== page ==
Republican control of US Senate in January could lead to more aggressive policy against IS militants in Syria - and against regime of Bashar al-Assad More

Featured Videos

Your JavaScript is turned off or you have an old version of Adobe's Flash Player. Get the latest Flash player.
Ugandan Doctors Aid Victims of Sudan's Civil Wari
X
Adam Bailes
December 22, 2014 3:45 PM
In Sudan's state of South Kordofan, the number of amputees as result of civil war is in the thousands, but few have access to sufficient medical help. Adam Bailes recently visited the area and says a small team of Ugandan doctors has been providing remote help, producing new prosthetic limbs for those in need.
Video

Video Ugandan Doctors Aid Victims of Sudan's Civil War

In Sudan's state of South Kordofan, the number of amputees as result of civil war is in the thousands, but few have access to sufficient medical help. Adam Bailes recently visited the area and says a small team of Ugandan doctors has been providing remote help, producing new prosthetic limbs for those in need.
Video

Video Jane Monheit Christmas Special

Chanteuse Jane Monheit sings the holiday classic “Have Yourself a Merry Little Christmas,” and explains why it’s her favorite song of the season.
Video

Video Calm Amid Fear in Daily Life in S. Sudan’s Town of Bentiu

Six months ago, Bentiu was a ghost town. The capital of northern Unity State, near South Sudan’s important oil fields, had changed hands several times in fighting between government forces and rebels. Calm returned in November and since then, residents of Bentiu have been trying to regain some sense of normalcy. Bentiu’s market has reopened there are plans to start school again. But fears of new attacks hang heavy, as Benno Muchler reports from Bentiu.
Video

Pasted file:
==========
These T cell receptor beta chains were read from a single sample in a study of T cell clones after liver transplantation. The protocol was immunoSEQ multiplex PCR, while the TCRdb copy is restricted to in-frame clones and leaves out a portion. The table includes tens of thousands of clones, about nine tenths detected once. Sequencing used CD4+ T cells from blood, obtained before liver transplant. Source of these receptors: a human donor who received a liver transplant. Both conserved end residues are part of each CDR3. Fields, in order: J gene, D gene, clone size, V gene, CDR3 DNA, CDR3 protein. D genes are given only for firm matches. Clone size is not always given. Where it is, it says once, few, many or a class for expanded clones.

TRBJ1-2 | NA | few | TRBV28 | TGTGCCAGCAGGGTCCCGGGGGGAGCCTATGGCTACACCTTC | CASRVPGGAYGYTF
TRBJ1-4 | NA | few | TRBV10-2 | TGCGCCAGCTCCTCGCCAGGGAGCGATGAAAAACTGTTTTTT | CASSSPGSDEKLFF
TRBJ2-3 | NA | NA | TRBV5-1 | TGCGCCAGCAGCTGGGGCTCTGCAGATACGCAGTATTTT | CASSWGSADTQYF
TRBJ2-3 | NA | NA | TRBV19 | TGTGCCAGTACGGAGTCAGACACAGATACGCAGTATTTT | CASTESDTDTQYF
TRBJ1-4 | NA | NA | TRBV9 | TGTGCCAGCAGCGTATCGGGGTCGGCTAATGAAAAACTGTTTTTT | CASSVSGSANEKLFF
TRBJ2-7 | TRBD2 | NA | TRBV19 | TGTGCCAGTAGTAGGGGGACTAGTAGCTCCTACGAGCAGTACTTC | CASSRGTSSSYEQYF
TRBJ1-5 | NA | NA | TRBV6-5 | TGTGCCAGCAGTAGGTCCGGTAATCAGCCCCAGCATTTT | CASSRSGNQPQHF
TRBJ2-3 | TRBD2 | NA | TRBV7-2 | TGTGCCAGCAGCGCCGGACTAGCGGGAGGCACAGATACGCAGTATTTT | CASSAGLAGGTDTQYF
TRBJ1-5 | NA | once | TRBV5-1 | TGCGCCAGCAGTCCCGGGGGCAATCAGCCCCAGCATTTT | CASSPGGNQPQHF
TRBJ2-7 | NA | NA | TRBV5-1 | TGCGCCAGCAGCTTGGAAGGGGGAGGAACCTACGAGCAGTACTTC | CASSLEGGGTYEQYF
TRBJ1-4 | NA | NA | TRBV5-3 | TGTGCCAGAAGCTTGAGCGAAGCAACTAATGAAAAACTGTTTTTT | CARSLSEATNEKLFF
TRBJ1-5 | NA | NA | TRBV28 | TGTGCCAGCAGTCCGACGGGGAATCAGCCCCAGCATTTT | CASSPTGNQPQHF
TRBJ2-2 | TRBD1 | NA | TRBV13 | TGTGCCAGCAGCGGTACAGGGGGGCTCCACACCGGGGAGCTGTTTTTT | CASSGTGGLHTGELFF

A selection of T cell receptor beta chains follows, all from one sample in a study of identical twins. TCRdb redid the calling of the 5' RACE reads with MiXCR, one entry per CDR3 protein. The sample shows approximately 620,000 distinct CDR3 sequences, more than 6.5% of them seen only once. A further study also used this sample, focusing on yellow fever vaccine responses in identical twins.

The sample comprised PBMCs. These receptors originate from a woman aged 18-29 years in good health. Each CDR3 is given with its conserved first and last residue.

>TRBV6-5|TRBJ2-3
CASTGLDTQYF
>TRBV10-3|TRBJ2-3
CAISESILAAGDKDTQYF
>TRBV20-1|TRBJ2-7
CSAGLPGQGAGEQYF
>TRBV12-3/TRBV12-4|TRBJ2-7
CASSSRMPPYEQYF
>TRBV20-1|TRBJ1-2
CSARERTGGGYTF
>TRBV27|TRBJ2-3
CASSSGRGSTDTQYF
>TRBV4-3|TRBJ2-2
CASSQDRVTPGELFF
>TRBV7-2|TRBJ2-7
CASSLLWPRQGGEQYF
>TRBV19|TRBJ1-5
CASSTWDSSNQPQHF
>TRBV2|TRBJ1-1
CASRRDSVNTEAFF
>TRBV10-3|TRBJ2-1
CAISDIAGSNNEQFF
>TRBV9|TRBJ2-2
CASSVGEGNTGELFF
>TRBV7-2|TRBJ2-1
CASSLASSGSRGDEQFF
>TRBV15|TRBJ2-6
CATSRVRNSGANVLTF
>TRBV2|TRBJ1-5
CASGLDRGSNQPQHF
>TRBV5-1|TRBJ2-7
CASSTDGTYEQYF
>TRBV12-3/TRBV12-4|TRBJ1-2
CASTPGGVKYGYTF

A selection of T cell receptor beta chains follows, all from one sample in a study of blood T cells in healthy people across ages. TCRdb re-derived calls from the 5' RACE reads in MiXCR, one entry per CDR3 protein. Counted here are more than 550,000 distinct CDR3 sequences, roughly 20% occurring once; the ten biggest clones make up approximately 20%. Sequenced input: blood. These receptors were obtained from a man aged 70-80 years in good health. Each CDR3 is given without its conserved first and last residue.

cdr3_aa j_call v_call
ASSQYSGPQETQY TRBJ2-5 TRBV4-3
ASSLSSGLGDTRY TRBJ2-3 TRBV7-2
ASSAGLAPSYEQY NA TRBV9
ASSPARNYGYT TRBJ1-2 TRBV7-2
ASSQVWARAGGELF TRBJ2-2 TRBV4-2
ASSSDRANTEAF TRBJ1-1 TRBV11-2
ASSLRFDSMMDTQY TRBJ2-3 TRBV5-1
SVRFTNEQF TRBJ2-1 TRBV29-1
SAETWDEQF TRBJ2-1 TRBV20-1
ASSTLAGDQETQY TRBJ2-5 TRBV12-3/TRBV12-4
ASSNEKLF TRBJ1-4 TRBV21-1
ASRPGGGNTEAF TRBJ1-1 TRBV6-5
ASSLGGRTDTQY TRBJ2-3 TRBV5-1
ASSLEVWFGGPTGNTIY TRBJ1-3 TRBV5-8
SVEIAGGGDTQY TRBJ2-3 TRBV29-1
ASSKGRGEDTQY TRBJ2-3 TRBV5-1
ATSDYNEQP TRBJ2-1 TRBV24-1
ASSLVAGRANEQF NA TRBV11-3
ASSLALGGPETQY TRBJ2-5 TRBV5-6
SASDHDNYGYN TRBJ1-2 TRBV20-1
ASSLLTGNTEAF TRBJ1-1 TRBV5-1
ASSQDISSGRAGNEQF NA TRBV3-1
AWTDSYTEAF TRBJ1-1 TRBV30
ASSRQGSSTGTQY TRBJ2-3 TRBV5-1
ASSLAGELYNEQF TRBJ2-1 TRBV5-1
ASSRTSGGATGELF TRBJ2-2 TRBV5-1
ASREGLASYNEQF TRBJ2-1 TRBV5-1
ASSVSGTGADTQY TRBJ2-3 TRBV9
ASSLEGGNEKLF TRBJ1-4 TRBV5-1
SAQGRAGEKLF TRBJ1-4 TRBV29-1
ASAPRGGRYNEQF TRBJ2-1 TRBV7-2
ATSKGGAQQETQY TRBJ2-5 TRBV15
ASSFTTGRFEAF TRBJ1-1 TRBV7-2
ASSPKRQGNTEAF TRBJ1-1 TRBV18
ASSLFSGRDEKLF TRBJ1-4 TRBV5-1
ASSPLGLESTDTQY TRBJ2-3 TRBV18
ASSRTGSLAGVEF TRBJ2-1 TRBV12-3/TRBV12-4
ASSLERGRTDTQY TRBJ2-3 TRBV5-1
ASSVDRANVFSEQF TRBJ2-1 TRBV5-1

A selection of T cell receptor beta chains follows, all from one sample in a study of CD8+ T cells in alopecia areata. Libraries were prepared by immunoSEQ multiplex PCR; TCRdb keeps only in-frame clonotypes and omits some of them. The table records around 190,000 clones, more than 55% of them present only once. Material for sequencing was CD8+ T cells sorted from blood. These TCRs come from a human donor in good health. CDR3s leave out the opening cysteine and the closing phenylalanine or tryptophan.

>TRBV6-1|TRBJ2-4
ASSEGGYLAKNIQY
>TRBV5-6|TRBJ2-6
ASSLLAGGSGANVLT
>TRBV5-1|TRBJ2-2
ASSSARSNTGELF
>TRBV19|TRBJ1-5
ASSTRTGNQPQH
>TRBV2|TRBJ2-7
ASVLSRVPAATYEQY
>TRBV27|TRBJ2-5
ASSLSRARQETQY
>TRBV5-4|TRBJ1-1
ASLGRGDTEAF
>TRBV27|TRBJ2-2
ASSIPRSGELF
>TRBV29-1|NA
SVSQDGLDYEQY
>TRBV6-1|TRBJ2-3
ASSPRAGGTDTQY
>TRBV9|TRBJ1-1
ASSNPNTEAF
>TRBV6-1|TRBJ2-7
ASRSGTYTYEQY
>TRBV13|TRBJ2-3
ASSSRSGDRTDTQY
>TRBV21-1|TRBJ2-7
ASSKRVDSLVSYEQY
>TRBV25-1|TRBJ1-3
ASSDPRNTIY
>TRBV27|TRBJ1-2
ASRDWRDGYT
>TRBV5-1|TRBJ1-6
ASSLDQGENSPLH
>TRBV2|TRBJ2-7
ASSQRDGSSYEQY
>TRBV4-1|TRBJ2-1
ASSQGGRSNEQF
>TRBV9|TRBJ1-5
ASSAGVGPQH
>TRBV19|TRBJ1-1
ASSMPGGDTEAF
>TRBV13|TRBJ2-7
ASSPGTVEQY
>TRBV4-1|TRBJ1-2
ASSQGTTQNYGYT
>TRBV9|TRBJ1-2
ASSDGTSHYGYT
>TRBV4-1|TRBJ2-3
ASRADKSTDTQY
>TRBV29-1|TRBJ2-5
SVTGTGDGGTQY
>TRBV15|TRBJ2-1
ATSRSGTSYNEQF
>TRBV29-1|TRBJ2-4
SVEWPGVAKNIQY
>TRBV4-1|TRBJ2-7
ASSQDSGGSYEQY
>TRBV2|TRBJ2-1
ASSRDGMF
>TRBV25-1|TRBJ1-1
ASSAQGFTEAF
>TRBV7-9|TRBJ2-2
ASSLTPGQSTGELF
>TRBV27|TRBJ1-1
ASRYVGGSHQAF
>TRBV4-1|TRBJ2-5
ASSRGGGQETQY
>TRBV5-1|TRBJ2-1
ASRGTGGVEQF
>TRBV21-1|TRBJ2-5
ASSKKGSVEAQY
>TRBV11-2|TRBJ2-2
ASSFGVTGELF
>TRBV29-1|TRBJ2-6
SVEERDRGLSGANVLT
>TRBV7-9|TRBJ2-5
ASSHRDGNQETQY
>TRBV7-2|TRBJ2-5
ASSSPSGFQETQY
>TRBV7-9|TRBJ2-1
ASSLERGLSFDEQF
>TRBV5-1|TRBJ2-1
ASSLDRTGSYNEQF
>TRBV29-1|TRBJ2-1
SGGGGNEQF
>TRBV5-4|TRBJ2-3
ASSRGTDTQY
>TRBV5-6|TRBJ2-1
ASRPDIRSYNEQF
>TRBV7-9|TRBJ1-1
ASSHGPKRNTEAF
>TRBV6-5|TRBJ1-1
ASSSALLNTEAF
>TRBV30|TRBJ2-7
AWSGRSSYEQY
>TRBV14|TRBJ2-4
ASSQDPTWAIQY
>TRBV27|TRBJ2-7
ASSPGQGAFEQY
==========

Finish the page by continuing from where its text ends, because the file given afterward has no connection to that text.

Video US Business Groups Press for Greater Access to Cuba

President Barack Obama's decision to do all he can to ease restrictions on U.S. trade, travel and financial activities with Cuba has drawn criticism from some conservatives and Republicans. People who bring tourists to the island and farmers who want to sell more food to Cuba, however, think they can do a lot more business with Cuba. VOA's Jim Randle reports.
Video

Video Three Cities Bid for Future Obama Presidential Library

President Barack Obama still has two years left in his term in office, but the effort to establish his post-presidential library is already underway. The bid for the Obama Presidential Library is down to four locations in three states -- New York, Hawaii, and Illinois. As VOA’s Kane Farabaugh reports, each of them played an important part in the president’s life before he reached the White House.
Video

Video Fears of More Political Gridlock in 2015

2014 proved to be a difficult year politically for President Barack Obama and a very good year for the U.S. Republican Party. Republican gains in the November midterm elections gave them control of the Senate and House of Representatives for the next two years -- setting the stage for more confrontation and gridlock in the final two years of the Obama presidency. VOA National Correspondent Jim Malone has a preview from Washington.
Video

Video Sudan School Becomes Target of Aerial Attacks

The school dropout rate is at an all-time high in Sudan's South Kordofan state because many schools have been destroyed during the three-year civil war between the government and SPLA-N rebel forces. Adam Bailes visited Sudan's Nuba Mountains' region and reports many children are simply too scared to go to school
Video

Video VOA Reporter Tours Devastated Peshawar School

Islamist militants wearing military uniforms and strapped with explosives attacked a military run school Tuesday in the northwestern Pakistani city of Peshawar. At least 141 people were killed in the horrific attack, most of them young students. VOA reporter Ayaz Gul visited the devastated school and attended the funeral of the principal who courageously tried to save her students from the deadly attack.

All About America

AppleAndroid